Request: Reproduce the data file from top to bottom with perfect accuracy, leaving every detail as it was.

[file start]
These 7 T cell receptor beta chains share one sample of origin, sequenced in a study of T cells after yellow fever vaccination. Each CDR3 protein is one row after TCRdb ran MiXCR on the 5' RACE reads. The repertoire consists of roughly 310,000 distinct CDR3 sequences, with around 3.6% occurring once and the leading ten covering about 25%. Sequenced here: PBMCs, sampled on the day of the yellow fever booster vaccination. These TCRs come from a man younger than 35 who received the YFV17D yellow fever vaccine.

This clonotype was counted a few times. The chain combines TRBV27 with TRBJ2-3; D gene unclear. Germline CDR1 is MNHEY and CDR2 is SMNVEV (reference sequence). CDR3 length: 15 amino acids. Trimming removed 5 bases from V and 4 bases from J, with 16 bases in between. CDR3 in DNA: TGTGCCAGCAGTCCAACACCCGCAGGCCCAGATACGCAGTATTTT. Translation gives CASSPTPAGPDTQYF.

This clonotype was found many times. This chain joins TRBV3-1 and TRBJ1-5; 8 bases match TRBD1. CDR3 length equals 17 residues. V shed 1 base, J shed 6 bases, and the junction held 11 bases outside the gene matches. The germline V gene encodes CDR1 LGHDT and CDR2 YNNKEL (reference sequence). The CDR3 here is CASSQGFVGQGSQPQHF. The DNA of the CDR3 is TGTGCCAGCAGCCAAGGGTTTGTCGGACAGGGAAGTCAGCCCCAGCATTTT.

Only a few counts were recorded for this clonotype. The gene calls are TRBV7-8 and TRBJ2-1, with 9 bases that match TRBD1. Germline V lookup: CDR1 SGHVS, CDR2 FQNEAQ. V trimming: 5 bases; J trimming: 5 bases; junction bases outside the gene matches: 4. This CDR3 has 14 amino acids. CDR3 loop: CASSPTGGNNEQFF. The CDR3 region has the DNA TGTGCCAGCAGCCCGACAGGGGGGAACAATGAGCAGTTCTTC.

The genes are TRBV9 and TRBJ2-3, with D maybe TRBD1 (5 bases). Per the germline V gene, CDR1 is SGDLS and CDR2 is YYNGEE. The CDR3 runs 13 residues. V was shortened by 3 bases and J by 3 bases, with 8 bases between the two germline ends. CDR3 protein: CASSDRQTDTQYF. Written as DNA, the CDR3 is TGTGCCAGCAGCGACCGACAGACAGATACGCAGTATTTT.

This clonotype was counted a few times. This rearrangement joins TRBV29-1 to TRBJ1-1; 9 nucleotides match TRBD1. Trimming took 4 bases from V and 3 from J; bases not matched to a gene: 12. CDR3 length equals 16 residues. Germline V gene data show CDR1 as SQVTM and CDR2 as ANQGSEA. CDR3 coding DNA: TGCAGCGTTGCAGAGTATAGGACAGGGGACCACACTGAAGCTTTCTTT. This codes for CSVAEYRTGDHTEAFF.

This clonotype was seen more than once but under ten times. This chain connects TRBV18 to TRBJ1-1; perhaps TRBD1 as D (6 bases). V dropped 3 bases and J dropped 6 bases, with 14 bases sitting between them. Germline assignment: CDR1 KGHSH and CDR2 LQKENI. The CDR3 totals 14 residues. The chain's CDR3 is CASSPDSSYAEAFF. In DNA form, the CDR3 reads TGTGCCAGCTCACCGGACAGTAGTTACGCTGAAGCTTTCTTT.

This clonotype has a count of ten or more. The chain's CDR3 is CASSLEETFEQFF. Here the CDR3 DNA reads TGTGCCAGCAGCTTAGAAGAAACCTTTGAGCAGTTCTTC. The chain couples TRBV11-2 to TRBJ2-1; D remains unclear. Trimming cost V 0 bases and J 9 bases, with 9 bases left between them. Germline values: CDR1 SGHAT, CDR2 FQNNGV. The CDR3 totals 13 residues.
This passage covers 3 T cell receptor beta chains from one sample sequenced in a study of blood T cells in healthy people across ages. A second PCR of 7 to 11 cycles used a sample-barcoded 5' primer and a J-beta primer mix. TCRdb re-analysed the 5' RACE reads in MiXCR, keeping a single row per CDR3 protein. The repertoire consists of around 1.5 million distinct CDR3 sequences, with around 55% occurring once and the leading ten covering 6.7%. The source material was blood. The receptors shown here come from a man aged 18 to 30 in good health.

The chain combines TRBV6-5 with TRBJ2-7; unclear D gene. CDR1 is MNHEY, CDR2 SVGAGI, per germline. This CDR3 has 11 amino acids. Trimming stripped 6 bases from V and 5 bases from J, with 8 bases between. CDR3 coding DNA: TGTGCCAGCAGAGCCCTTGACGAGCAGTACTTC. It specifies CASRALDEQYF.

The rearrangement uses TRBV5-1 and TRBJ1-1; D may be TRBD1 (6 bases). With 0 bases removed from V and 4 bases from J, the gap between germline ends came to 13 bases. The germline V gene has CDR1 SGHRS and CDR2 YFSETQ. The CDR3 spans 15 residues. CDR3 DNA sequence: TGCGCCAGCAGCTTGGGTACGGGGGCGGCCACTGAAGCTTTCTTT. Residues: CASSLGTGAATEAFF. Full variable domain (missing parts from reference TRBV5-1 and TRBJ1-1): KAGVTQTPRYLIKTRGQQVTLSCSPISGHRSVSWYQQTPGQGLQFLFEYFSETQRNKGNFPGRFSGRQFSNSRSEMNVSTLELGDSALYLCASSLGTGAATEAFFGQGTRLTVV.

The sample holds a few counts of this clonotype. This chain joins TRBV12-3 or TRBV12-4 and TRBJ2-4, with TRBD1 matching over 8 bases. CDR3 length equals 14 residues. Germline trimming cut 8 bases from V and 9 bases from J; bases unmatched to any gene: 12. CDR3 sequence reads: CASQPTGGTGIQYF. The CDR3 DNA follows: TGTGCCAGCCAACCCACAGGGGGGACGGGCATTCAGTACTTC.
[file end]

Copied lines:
These 7 T cell receptor beta chains share one sample of origin, sequenced in a study of T cells after yellow fever vaccination. Each CDR3 protein is one row after TCRdb ran MiXCR on the 5' RACE reads. The repertoire consists of roughly 310,000 distinct CDR3 sequences, with around 3.6% occurring once and the leading ten covering about 25%. Sequenced here: PBMCs, sampled on the day of the yellow fever booster vaccination. These TCRs come from a man younger than 35 who received the YFV17D yellow fever vaccine.

This clonotype was counted a few times. The chain combines TRBV27 with TRBJ2-3; D gene unclear. Germline CDR1 is MNHEY and CDR2 is SMNVEV (reference sequence). CDR3 length: 15 amino acids. Trimming removed 5 bases from V and 4 bases from J, with 16 bases in between. CDR3 in DNA: TGTGCCAGCAGTCCAACACCCGCAGGCCCAGATACGCAGTATTTT. Translation gives CASSPTPAGPDTQYF.

This clonotype was found many times. This chain joins TRBV3-1 and TRBJ1-5; 8 bases match TRBD1. CDR3 length equals 17 residues. V shed 1 base, J shed 6 bases, and the junction held 11 bases outside the gene matches. The germline V gene encodes CDR1 LGHDT and CDR2 YNNKEL (reference sequence). The CDR3 here is CASSQGFVGQGSQPQHF. The DNA of the CDR3 is TGTGCCAGCAGCCAAGGGTTTGTCGGACAGGGAAGTCAGCCCCAGCATTTT.

Only a few counts were recorded for this clonotype. The gene calls are TRBV7-8 and TRBJ2-1, with 9 bases that match TRBD1. Germline V lookup: CDR1 SGHVS, CDR2 FQNEAQ. V trimming: 5 bases; J trimming: 5 bases; junction bases outside the gene matches: 4. This CDR3 has 14 amino acids. CDR3 loop: CASSPTGGNNEQFF. The CDR3 region has the DNA TGTGCCAGCAGCCCGACAGGGGGGAACAATGAGCAGTTCTTC.

The genes are TRBV9 and TRBJ2-3, with D maybe TRBD1 (5 bases). Per the germline V gene, CDR1 is SGDLS and CDR2 is YYNGEE. The CDR3 runs 13 residues. V was shortened by 3 bases and J by 3 bases, with 8 bases between the two germline ends. CDR3 protein: CASSDRQTDTQYF. Written as DNA, the CDR3 is TGTGCCAGCAGCGACCGACAGACAGATACGCAGTATTTT.

This clonotype was counted a few times. This rearrangement joins TRBV29-1 to TRBJ1-1; 9 nucleotides match TRBD1. Trimming took 4 bases from V and 3 from J; bases not matched to a gene: 12. CDR3 length equals 16 residues. Germline V gene data show CDR1 as SQVTM and CDR2 as ANQGSEA. CDR3 coding DNA: TGCAGCGTTGCAGAGTATAGGACAGGGGACCACACTGAAGCTTTCTTT. This codes for CSVAEYRTGDHTEAFF.

This clonotype was seen more than once but under ten times. This chain connects TRBV18 to TRBJ1-1; perhaps TRBD1 as D (6 bases). V dropped 3 bases and J dropped 6 bases, with 14 bases sitting between them. Germline assignment: CDR1 KGHSH and CDR2 LQKENI. The CDR3 totals 14 residues. The chain's CDR3 is CASSPDSSYAEAFF. In DNA form, the CDR3 reads TGTGCCAGCTCACCGGACAGTAGTTACGCTGAAGCTTTCTTT.

This clonotype has a count of ten or more. The chain's CDR3 is CASSLEETFEQFF. Here the CDR3 DNA reads TGTGCCAGCAGCTTAGAAGAAACCTTTGAGCAGTTCTTC. The chain couples TRBV11-2 to TRBJ2-1; D remains unclear. Trimming cost V 0 bases and J 9 bases, with 9 bases left between them. Germline values: CDR1 SGHAT, CDR2 FQNNGV. The CDR3 totals 13 residues.
This passage covers 3 T cell receptor beta chains from one sample sequenced in a study of blood T cells in healthy people across ages. A second PCR of 7 to 11 cycles used a sample-barcoded 5' primer and a J-beta primer mix. TCRdb re-analysed the 5' RACE reads in MiXCR, keeping a single row per CDR3 protein. The repertoire consists of around 1.5 million distinct CDR3 sequences, with around 55% occurring once and the leading ten covering 6.7%. The source material was blood. The receptors shown here come from a man aged 18 to 30 in good health.

The chain combines TRBV6-5 with TRBJ2-7; unclear D gene. CDR1 is MNHEY, CDR2 SVGAGI, per germline. This CDR3 has 11 amino acids. Trimming stripped 6 bases from V and 5 bases from J, with 8 bases between. CDR3 coding DNA: TGTGCCAGCAGAGCCCTTGACGAGCAGTACTTC. It specifies CASRALDEQYF.

The rearrangement uses TRBV5-1 and TRBJ1-1; D may be TRBD1 (6 bases). With 0 bases removed from V and 4 bases from J, the gap between germline ends came to 13 bases. The germline V gene has CDR1 SGHRS and CDR2 YFSETQ. The CDR3 spans 15 residues. CDR3 DNA sequence: TGCGCCAGCAGCTTGGGTACGGGGGCGGCCACTGAAGCTTTCTTT. Residues: CASSLGTGAATEAFF. Full variable domain (missing parts from reference TRBV5-1 and TRBJ1-1): KAGVTQTPRYLIKTRGQQVTLSCSPISGHRSVSWYQQTPGQGLQFLFEYFSETQRNKGNFPGRFSGRQFSNSRSEMNVSTLELGDSALYLCASSLGTGAATEAFFGQGTRLTVV.

The sample holds a few counts of this clonotype. This chain joins TRBV12-3 or TRBV12-4 and TRBJ2-4, with TRBD1 matching over 8 bases. CDR3 length equals 14 residues. Germline trimming cut 8 bases from V and 9 bases from J; bases unmatched to any gene: 12. CDR3 sequence reads: CASQPTGGTGIQYF. The CDR3 DNA follows: TGTGCCAGCCAACCCACAGGGGGGACGGGCATTCAGTACTTC.